Nominee Todd Rundgren was passed over for induction into the Rock & Roll Hall of Fame this year. I concede that T. Rex was overdue for recognition, and that Nine Inch Nails and the Notorious B.I.G. have made contributions significant enough to warrant induction. But I can’t imagine Depeche Mode or Trent Reznor without Rundgren’s influence -- and don’t get me started on the Doobie Brothers.
As I write this, Van Morrison has just released his 41st album. It’s hard to think of another artist still working in pop music who’s been as consistent as Morrison, and now, in his mid-70s, he has, if anything, ramped up his production -- Three Chords and the Truth is his sixth album in four years. While it’s tempting to compare Morrison’s career with those of other musicians from the 1960s, at this point he’s more like the blues and jazz musicians he so admires and has, all his life, taken as models, recording well-crafted albums for as long as he can continue to do so.
When SoundStage! Network publisher Doug Schneider and I first talked about a column that would call attention to important rock recordings, I leaned toward albums I’d grown up with that are now part of the rock canon. But a few weeks ago, while listening to Wilco’s third album, Summerteeth, it occurred to me that a more current release would be worth looking at in depth. Then I looked at the release date: In March of this year, Summerteeth turned 20. Wilco themselves got together 25 years ago. So much for my being hip and cutting-edge -- but Wilco very much retains those qualities.
When the Allman Brothers Band began a three-day run at the Fillmore East on March 11, 1971, they’d already decided to record the shows for release as a live album. Their two studio albums, The Allman Brothers Band (1969) and Idlewild South (1970), had been well received by critics, but sales had been sluggish. The Allmans were best in concert, and steady touring had helped create some interest in the second LP while building the band’s following. In 1970 alone the ABB played 300 shows, developing a reputation as a fierce live act. Bill Graham, who owned the Fillmores East (in Manhattan) and West (in San Francisco), became a fan in December 1969, when the Allmans opened for Blood, Sweat & Tears at Fillmore East, and he booked them into both halls many times over the next 18 months. The Allmans played the Fillmores 11 times in 1970, and by the time they appeared at Fillmore East in March 1971 they had two years of rigorous touring under their belts.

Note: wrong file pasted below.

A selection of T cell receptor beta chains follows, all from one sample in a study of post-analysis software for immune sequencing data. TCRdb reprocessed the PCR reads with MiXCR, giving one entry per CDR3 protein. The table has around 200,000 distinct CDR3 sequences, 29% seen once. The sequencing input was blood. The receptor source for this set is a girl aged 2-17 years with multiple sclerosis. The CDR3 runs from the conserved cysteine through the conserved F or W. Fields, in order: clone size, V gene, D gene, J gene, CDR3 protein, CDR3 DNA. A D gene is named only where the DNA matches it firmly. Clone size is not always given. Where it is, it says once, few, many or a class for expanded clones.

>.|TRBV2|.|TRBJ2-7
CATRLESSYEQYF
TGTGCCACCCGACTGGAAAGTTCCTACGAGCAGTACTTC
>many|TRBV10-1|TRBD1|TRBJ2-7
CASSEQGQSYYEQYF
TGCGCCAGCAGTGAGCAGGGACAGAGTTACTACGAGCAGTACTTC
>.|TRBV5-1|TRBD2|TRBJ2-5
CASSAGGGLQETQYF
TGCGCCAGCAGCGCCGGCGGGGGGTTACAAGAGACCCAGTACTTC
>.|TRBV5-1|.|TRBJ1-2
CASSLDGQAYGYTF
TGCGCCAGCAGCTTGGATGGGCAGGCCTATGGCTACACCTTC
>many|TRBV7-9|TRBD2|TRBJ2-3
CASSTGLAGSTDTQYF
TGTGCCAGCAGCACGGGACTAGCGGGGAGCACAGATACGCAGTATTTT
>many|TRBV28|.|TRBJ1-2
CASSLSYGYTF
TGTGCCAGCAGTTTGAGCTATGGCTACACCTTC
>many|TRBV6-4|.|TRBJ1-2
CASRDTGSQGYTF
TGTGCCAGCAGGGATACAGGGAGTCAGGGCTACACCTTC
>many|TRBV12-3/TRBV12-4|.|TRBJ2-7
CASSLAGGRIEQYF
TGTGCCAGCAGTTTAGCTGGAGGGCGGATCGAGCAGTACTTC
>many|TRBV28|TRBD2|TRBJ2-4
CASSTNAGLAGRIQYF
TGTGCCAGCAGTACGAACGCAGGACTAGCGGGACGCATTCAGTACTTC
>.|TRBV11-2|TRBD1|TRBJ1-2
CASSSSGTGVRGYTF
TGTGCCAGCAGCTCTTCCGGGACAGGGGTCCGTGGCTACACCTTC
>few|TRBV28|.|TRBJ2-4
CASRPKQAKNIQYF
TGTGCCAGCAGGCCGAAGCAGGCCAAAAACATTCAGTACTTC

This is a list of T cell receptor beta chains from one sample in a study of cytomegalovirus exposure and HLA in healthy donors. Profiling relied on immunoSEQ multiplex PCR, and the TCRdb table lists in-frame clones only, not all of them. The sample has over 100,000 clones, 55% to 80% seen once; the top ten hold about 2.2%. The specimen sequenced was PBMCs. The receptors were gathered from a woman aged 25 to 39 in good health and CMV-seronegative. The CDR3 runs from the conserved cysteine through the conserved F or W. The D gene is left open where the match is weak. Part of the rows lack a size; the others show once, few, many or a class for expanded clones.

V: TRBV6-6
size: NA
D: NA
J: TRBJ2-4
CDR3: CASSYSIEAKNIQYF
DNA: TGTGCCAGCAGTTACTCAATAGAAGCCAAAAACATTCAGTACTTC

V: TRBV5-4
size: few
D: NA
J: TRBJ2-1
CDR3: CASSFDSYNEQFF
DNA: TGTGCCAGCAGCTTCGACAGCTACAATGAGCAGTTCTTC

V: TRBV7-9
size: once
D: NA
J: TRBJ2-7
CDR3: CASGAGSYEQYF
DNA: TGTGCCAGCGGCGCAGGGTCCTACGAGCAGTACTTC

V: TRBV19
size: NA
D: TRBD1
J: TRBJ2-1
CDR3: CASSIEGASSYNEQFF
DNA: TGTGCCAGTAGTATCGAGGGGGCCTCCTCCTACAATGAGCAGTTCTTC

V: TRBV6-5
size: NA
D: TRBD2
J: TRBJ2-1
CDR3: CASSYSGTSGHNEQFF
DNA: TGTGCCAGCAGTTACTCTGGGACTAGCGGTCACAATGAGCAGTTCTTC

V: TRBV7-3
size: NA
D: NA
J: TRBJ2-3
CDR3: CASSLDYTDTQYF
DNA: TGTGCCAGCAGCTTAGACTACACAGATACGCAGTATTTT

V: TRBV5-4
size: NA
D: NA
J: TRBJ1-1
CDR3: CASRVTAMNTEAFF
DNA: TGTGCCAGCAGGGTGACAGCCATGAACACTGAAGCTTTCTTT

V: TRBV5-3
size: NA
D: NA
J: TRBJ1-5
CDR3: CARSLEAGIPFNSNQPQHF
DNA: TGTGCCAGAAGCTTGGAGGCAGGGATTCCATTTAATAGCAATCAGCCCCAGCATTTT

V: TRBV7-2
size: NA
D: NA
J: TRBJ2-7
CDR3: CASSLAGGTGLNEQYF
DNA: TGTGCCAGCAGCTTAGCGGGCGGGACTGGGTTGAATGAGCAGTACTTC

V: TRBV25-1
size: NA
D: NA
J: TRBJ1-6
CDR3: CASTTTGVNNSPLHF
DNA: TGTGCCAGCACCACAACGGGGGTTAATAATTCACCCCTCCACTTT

When the Los Angeles-based rock quintet Love entered Sunset Sound Recorders in Hollywood in June 1967 to record their third album, circumstances did not point toward a successful outcome. The band had recorded two very good records (actually, one and a half, but more on that later), and scored a top 40 hit in July 1966 with “Seven & Seven Is.” But even with the success of that single, Love had been unable to build momentum because of singer-songwriter Arthur Lee’s reluctance to tour. In addition, Lee’s relationship with guitarist Bryan MacLean, who also wrote songs for the band, was starting to fray.